Maternity and Paternity Leave Laws
Starting or expanding your family should not cost you your job, position, or promotion opportunities.
Whether you are an expectant mother or father, you are entitled to parental leave and job security after an adoption or the birth of a child.
Dan A. Atkerson has been fighting for employees’ rights in Allen, TX, for more than 36 years and he can put his experience to work for you...
Do You Need a Maternity and Paternity Leave Lawyer?
If you are an expectant parent in Texas, you may have hundreds of questions about the future, but whether you receive maternity or paternity leave should not be one of them. Federal maternity leave laws guarantee job-protected leave for eligible employees. This includes adoptive and foster parents, too. Additionally, Texas laws, as well as the policies and regulations of your company, may also apply to your situation. If your employer does not abide by these regulations, you may be able to take legal action to protect your job or collect compensation.
With over 36 years of practice, Dan A. Atkerson is familiar with this practice area and knows what it takes to bring a case against your employer for violating your right to parental leave. Our goal is to help your family take the time needed to form special bonds with newborns or adopted children. We will work hard to ensure you have not been discriminated against for any valid medical condition and this includes being pregnant. Regardless of the reason, you have a right to be properly treated according to relevant state laws as well as federal regulations.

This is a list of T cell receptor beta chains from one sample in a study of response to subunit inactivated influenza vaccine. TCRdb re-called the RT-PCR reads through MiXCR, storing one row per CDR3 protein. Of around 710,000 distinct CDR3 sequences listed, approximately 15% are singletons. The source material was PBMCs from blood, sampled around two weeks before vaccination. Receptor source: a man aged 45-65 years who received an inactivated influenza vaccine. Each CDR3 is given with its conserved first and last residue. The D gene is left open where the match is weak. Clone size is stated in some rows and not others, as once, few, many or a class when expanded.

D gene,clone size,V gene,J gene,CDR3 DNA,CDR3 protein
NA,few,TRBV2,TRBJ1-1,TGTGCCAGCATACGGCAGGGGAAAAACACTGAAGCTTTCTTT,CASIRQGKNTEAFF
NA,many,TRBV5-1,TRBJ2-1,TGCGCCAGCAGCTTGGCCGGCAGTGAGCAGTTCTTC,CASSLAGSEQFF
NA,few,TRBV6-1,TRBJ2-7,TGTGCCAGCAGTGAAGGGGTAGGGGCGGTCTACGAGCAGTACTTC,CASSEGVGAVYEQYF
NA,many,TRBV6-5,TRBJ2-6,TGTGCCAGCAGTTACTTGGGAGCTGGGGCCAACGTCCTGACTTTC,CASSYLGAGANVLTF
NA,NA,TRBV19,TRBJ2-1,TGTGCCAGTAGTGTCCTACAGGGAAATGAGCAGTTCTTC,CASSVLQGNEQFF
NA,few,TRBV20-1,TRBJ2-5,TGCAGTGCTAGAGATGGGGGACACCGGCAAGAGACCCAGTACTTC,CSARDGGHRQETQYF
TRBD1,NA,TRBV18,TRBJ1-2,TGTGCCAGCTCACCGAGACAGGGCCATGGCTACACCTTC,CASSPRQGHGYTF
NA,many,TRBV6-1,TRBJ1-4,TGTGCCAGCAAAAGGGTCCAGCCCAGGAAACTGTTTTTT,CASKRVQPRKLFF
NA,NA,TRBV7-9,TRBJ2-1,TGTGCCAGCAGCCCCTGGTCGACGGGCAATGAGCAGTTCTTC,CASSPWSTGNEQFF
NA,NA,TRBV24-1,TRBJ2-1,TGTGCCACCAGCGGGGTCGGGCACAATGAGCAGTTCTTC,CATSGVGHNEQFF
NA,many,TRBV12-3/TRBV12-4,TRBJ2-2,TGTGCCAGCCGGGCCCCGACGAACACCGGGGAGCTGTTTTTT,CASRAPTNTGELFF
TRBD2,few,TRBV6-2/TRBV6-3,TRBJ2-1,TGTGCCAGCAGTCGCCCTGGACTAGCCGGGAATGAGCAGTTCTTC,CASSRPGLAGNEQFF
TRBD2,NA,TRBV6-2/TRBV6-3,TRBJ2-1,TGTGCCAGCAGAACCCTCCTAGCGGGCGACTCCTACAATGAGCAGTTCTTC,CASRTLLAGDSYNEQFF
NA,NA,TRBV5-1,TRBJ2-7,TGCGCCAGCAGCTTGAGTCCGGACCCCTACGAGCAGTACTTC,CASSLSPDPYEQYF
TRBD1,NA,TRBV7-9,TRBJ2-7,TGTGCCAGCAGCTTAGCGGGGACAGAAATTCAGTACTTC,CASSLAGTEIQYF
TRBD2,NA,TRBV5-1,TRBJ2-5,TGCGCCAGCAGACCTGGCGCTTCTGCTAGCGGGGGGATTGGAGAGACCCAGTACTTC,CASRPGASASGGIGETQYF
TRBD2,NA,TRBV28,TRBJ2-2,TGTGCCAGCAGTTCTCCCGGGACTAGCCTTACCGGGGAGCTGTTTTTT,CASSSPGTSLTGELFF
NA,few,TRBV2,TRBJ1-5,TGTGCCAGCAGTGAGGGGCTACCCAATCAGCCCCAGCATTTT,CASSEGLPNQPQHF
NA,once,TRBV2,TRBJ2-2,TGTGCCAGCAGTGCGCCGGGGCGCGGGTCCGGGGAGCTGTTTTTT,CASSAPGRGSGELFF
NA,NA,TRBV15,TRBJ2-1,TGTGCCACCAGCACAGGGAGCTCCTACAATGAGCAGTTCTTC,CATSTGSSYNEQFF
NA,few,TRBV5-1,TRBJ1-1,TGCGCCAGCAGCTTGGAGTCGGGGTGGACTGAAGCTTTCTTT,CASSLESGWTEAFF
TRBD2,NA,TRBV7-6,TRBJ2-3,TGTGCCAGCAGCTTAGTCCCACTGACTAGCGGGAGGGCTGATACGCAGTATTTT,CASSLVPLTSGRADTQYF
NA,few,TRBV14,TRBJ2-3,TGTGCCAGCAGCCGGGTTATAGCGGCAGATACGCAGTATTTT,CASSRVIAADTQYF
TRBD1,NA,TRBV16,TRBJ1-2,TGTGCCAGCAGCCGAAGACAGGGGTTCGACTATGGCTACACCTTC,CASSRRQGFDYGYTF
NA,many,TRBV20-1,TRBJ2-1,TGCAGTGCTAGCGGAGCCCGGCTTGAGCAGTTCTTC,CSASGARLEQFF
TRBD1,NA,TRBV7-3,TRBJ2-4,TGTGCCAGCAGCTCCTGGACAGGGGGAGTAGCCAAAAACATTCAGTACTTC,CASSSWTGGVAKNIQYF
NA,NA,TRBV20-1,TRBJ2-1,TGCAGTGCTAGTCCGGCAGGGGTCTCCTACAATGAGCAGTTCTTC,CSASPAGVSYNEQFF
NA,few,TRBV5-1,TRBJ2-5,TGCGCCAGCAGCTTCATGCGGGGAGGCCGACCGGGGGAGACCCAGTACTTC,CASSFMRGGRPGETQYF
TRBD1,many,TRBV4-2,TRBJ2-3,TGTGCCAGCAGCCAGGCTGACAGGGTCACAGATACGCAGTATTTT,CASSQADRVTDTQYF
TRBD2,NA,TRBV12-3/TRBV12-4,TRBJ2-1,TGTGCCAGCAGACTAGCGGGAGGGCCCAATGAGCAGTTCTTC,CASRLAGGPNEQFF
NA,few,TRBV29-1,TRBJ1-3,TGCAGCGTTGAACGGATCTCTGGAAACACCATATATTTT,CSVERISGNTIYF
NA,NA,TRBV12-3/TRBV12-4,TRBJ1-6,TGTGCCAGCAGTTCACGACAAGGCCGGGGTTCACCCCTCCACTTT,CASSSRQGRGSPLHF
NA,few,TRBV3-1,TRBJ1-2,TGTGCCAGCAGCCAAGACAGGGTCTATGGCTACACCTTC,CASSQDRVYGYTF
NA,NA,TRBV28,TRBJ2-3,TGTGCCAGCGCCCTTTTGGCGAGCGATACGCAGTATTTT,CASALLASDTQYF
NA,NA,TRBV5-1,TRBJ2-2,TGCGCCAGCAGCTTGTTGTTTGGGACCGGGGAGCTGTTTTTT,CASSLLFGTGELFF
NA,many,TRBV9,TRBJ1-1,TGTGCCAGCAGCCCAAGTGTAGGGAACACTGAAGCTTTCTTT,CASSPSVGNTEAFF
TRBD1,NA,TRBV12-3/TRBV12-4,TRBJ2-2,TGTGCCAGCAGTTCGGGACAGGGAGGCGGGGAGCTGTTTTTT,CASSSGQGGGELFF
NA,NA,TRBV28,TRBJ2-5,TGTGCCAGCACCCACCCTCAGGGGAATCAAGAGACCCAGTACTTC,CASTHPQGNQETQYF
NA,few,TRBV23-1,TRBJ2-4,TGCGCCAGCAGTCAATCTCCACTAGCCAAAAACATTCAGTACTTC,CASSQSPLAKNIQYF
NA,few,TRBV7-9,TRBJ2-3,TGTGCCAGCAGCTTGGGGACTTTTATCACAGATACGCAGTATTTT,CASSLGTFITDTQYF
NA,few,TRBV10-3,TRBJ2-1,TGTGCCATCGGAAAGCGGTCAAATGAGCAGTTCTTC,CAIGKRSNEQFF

Serving the Needs of Employees
What Is Maternity Leave?
When a parent has a new child, either by birth or through adoption, the employer may be required to provide that parent with leave time. Depending on the circumstances, the time granted off of work can be either paid or unpaid leave. Eligible employees who believe they have been denied their right to time off from work have the right to take action under the laws designed to provide for leave.
Many of the laws surrounding maternity leave cases fall under the Family Medical Leave Act, which sets forth eligibility requirements. Keep in mind it is not only the employer that must follow the law, but an employee must also meet certain requirements, such as having worked for the company a certain length of time. Under FMLA federal regulations, all eligible parents can take up to 12 weeks of unpaid parental leave from work. This time period may begin before the birth of the child, but cannot exceed 12 weeks in total.
Do Fathers Get Paternity Leave in Texas?
FMLA guidelines apply to fathers, adoptive parents, and foster parents as well as expectant mothers. This means that by federal law, new fathers who qualify for FMLA leave can take up to 12 weeks off from work to help care for a new child.
Men may face more pressure to take little or no paternity leave. However, just as with new mothers, it is illegal for your employer to discriminate against you because you request leave. A special exception to FMLA protections may exist if you and your spouse work at the same company. In this case, your company only must guarantee the both of you a total of 12 weeks for parental leave. This means that you can both take six weeks of leave, or any combination that adds up to 12 weeks. If you are unsure whether you qualify for time off as a new parent, reach out to our firm learn more.